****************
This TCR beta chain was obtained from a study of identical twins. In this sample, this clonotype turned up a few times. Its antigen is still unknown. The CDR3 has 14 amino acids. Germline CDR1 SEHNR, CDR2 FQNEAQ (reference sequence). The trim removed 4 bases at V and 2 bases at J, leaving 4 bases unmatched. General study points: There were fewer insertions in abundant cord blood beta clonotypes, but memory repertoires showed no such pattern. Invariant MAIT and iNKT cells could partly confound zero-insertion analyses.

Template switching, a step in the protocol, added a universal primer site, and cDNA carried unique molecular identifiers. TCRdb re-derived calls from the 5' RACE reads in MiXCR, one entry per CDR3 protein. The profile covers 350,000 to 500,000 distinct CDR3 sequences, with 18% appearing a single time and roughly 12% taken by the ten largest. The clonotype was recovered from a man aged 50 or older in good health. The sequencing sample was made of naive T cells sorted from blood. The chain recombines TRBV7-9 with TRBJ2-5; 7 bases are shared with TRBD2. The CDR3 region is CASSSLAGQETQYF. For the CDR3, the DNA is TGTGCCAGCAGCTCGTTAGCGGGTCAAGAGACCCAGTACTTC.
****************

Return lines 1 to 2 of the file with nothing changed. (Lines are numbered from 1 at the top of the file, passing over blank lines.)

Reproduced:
This TCR beta chain was obtained from a study of identical twins. In this sample, this clonotype turned up a few times. Its antigen is still unknown. The CDR3 has 14 amino acids. Germline CDR1 SEHNR, CDR2 FQNEAQ (reference sequence). The trim removed 4 bases at V and 2 bases at J, leaving 4 bases unmatched. General study points: There were fewer insertions in abundant cord blood beta clonotypes, but memory repertoires showed no such pattern. Invariant MAIT and iNKT cells could partly confound zero-insertion analyses.

Template switching, a step in the protocol, added a universal primer site, and cDNA carried unique molecular identifiers. TCRdb re-derived calls from the 5' RACE reads in MiXCR, one entry per CDR3 protein. The profile covers 350,000 to 500,000 distinct CDR3 sequences, with 18% appearing a single time and roughly 12% taken by the ten largest. The clonotype was recovered from a man aged 50 or older in good health. The sequencing sample was made of naive T cells sorted from blood. The chain recombines TRBV7-9 with TRBJ2-5; 7 bases are shared with TRBD2. The CDR3 region is CASSSLAGQETQYF. For the CDR3, the DNA is TGTGCCAGCAGCTCGTTAGCGGGTCAAGAGACCCAGTACTTC.